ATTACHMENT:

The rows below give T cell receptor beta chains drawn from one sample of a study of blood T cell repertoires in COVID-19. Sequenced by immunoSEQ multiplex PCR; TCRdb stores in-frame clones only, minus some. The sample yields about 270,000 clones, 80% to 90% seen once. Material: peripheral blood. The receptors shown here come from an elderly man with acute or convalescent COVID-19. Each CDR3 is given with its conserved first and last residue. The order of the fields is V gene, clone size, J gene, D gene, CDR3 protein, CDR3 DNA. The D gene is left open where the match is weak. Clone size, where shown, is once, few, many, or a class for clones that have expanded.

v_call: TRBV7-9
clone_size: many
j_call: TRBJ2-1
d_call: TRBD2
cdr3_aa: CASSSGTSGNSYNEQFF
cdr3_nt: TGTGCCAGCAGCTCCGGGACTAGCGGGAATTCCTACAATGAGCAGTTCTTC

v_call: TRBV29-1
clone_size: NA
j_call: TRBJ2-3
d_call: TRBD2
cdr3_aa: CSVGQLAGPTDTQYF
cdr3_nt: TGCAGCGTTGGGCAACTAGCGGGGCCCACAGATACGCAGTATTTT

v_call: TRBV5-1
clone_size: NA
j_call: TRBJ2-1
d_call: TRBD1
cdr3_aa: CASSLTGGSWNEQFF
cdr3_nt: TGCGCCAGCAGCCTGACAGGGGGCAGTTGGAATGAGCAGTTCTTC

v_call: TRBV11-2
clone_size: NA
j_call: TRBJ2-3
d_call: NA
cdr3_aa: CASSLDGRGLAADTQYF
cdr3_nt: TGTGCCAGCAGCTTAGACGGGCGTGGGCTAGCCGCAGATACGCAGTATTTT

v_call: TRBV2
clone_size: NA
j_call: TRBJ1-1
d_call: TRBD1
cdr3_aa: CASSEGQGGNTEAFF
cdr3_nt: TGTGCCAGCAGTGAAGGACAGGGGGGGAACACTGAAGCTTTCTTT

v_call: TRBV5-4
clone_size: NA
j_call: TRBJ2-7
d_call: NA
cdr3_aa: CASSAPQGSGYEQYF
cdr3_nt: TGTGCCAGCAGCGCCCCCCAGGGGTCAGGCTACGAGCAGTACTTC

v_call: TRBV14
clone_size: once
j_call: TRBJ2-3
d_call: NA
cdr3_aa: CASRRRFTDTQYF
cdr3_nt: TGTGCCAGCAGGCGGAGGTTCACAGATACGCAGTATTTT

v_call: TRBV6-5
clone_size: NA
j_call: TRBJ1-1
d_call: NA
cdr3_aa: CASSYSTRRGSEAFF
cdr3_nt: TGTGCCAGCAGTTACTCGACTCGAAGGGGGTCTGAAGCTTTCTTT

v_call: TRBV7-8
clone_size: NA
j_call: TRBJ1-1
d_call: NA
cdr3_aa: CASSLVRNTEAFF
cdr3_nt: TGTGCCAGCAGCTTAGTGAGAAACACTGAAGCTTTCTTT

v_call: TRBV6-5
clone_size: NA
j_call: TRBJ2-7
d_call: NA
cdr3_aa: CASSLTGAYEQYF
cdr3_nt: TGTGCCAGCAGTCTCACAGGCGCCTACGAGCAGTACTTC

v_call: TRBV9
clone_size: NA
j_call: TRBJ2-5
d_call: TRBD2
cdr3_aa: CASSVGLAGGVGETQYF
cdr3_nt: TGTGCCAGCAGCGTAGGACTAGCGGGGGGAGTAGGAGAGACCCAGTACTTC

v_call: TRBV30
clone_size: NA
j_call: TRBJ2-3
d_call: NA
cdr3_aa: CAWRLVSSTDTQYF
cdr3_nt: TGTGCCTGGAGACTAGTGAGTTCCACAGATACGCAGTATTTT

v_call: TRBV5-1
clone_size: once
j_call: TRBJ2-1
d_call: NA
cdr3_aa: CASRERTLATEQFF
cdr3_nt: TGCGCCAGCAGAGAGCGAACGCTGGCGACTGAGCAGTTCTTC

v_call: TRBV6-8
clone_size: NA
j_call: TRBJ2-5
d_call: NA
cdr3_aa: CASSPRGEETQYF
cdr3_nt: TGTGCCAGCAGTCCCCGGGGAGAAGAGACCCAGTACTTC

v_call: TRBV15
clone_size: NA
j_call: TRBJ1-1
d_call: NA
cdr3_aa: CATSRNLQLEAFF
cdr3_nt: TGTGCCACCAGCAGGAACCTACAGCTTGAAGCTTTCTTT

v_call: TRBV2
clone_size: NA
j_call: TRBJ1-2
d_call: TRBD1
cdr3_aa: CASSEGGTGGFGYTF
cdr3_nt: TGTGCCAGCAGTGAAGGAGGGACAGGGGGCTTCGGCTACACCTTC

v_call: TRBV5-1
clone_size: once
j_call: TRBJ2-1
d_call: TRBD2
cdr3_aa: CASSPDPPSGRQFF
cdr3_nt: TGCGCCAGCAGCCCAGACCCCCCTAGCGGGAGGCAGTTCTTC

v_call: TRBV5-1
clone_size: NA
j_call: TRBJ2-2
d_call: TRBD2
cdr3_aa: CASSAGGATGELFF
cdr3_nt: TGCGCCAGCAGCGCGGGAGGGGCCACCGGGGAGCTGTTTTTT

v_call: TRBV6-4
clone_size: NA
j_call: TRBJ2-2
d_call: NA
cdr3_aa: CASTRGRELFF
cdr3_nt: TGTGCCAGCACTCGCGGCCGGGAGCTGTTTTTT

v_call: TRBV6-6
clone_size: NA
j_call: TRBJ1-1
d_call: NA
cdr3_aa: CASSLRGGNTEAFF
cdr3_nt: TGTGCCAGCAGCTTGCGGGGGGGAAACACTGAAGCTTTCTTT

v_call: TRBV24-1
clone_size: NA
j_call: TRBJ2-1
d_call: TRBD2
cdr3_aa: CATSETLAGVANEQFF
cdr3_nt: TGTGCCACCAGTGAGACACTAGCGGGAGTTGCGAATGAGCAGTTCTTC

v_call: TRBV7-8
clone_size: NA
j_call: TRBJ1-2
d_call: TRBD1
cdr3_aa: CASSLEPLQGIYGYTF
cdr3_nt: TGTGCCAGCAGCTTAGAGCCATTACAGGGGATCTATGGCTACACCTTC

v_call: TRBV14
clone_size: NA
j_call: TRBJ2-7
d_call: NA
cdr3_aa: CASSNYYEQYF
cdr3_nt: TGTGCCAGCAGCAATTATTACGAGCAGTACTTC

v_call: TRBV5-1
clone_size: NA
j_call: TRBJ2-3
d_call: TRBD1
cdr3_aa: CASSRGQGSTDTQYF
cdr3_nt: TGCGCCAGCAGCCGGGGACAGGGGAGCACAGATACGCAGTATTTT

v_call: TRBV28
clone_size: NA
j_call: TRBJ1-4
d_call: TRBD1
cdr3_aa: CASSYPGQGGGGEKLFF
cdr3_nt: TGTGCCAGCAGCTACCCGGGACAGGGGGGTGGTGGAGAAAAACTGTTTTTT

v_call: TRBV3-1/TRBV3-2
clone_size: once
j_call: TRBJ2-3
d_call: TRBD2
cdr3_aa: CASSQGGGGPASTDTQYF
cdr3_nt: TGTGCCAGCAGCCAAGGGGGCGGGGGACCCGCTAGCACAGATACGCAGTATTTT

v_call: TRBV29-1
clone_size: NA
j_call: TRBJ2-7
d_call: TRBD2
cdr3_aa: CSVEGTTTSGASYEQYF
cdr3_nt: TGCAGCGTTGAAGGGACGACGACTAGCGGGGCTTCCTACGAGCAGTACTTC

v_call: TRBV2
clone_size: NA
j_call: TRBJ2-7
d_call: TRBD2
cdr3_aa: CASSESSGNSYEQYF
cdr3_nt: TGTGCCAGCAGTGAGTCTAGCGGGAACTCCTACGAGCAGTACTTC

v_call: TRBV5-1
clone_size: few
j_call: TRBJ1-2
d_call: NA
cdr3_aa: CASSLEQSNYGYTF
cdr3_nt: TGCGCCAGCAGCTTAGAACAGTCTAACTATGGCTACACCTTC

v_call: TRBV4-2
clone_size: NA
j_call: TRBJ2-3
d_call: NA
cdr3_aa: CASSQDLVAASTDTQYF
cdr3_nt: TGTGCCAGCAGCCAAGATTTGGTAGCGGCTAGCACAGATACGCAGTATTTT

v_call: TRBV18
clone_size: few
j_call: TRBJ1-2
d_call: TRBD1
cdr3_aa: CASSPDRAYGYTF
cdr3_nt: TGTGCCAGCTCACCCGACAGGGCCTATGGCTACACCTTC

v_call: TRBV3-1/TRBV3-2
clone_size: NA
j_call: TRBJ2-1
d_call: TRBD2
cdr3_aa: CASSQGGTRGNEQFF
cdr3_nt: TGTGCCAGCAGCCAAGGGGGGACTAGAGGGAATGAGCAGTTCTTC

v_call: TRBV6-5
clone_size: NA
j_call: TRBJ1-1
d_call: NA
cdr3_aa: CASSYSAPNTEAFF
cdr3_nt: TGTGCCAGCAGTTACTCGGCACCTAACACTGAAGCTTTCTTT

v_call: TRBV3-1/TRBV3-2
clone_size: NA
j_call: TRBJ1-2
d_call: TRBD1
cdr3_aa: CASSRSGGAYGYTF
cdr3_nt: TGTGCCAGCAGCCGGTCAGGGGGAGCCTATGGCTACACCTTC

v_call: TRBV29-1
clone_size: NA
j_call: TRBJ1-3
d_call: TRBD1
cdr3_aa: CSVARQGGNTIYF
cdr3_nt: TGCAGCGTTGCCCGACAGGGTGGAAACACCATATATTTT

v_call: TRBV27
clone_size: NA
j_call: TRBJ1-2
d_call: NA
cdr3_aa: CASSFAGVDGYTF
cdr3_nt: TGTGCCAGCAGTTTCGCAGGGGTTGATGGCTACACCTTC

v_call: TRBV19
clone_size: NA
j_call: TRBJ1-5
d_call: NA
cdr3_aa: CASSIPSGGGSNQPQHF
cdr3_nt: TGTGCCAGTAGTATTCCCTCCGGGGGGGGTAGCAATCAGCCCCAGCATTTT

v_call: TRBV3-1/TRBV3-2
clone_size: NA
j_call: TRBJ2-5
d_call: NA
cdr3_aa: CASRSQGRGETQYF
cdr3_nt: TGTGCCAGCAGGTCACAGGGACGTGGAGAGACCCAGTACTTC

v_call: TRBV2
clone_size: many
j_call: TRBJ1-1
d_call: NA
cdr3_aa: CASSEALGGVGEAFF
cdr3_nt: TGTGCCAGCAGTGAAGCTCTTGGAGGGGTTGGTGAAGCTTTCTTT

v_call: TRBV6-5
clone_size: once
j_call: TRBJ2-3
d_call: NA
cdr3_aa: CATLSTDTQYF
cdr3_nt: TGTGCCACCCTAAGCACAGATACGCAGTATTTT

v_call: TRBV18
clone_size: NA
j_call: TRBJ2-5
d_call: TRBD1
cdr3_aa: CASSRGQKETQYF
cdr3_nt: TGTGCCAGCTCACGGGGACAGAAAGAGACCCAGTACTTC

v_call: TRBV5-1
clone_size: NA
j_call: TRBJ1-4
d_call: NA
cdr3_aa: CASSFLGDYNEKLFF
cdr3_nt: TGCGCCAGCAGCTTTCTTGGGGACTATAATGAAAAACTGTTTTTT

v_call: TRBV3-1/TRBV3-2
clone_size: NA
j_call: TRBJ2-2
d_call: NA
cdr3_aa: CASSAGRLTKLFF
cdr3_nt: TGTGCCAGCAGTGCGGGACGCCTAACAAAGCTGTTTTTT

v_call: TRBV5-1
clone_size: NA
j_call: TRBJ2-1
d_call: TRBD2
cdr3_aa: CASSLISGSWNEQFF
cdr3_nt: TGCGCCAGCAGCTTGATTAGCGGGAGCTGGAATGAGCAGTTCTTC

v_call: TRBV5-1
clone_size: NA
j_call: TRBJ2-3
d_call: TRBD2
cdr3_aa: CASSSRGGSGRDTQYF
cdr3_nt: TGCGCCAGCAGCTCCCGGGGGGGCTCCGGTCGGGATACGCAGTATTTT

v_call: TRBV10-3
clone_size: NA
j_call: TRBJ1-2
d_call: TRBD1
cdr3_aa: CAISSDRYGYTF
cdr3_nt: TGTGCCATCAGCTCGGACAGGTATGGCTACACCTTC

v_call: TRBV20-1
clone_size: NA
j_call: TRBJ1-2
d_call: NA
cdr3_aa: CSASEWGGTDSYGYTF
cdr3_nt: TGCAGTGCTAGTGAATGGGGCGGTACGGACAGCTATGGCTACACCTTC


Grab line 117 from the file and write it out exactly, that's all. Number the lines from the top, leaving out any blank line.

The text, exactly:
clone_size: NA